Friday, June 15, 2012

Zach Lee has been great this season for the Quakes in the California League

The word "great" is thrown around a lot in sports and life in general. Far too much, actually. I try to be conservative when using the word.

Well, Zach Lee has been great this season.

I had some concern with Lee pitching in the California League this season -- something that can be said for pretty much any good prospect in the hitter's haven.

Allen Webster, oddly enough, dominated the league last season (2.33 ERA, 7.7 H/9, 10.3 K/9) in 54 innings before struggling in the Southern League (but he has pitched better of late).

Lee, however, has handled himself quite well in the league, even after battling a groin injury last month.

The "bad"

His 4.30 ERA isn't going to get him acclaim, but it's better than the league-average of 4.46. His 1.2 HR/9 is high, but the league-average is 0.9 and he hasn't given up a home run in his last five starts. Last season, he gave up nine in 109 innings (0.7). His 9.46 H/9 is just a touch more than the league average of 9.41.

Left-handers are getting to him a little more than righties (.288/.333/.411), which isn't uncommon. But he actually has a higher slugging percentage allowed to righties (.449).

The good -- the really good

His FIP is 3.52. The league-average is 3.89, so that's great to see. His SIERA is 3.08, which is eight-tenths better than league-average (3.88).

Lee is dominating right-handers (save the higher-than-normal slugging percentage): 1.11 WHIP, 1.0 BB/9, 10.54 K/9, 10.25 K/BB, 3.14 FIP, 2.22 SIERA. Wow.

What might be most impressive are the next few categories. Lee's control and command have been excellent this season. He has only walked nine batters in 52 1/3 innings, good for a 1.5 BB/9 (that's Roy Halladay territory).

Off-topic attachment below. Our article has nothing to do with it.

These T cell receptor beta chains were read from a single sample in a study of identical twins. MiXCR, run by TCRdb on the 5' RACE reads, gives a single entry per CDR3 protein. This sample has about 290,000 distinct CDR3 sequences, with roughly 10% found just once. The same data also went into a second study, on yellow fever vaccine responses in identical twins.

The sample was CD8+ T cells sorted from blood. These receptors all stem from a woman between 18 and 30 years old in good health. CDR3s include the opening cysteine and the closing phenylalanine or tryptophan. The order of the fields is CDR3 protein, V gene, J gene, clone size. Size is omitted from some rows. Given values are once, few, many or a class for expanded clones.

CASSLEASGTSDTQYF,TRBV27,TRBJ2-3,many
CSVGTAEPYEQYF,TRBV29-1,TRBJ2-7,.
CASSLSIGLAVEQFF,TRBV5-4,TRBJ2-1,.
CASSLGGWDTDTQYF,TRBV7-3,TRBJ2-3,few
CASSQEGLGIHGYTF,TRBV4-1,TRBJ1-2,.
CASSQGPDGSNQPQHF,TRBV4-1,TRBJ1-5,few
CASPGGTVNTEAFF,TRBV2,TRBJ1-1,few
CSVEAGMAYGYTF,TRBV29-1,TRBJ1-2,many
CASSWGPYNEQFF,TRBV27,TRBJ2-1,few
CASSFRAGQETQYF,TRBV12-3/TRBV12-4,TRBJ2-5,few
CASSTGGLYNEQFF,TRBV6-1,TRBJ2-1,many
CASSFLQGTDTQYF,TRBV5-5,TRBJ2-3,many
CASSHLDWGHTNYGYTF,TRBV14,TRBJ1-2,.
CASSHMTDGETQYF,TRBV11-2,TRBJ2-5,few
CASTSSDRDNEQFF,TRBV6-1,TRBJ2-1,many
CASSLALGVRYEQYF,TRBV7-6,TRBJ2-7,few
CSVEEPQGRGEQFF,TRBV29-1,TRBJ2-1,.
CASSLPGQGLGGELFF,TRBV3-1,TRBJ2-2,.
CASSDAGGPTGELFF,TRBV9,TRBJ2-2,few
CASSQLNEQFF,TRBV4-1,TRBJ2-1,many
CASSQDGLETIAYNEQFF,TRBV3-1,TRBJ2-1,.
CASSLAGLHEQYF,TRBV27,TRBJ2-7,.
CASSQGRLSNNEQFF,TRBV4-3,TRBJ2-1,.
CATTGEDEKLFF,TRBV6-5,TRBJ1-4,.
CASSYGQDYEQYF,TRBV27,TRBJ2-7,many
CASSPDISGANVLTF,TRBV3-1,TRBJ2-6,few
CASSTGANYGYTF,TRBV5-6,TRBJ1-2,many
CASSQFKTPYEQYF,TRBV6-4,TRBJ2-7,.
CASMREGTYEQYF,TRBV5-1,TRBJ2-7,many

His 8.9 K/9 is up from last year's 7.5. I'm not exactly sure what to attribute it to because he's facing advanced hitters in a hitter's league. I've heard he's been working in the high-80s to low-90s with his fastball, so he's not going to just blow pitches by hitters on a regular basis. His secondary offerings -- cutter, curveball, changeup -- are solid.

The one statistic that makes me really happy is his 5.78 K/BB. The league-average is 2.54 and Lee's rate last season was 2.84. That's a massive improvement.

The guy obviously knows how to pitch. He's not just a thrower (not that he's ever been just a thrower). This should give Dodger fans a lot of hope.

He's been awesome since returning from injury:
  • 3 GS, 12 IP, 9 H, 2 R, 2 ER, 1 BB, 10 K
With talk of the Dodgers wanting to acquire a bat and arm before July 31, they had better do one of two things with Lee:
  1. Don't trade him (preferred)
  2. Trade him for an impact/star bat, not pitcher
If the Dodgers trade Lee without getting a star-quality player in return, it will be a colossal mistake.

The guy has everything needed to be a great pitcher in baseball. He's just 20 years old and posting these impressive numbers against competition that is roughly two-plus years older than him -- that cannot be overlooked.

Chris Reed, Lee's former (and probably future) teammate has already been promoted to Double-A. The 2011 first-round pick is 22 years old. Lee could easily be joining him sometime in the next month. The Dodgers have been known to be aggressive with their pitchers (Chad Billingsley, Nathan Eovaldi, Edwin Jackson, Kershaw, Webster), so seeing Lee in Chattanooga at age 20 wouldn't be a surprise to me.

The Dodgers drafted Corey Seager last week. Some probably wondered if Seager would slot in as the Dodgers' top prospect (assuming he signs). For me, absolutely not. But that's not a knock against Seager. That's how much I like what Lee has done and how much hope there is for him in the future. He's not going to be another Clayton Kershaw (not many of those out there), but I could easily see him being the Dodgers' No. 2 or No. 3 starter in the next five years.

Thanks to Minor League Central for the in-depth statistics

Photo credit: Dustin Nosler, Feelin' Kinda Blue

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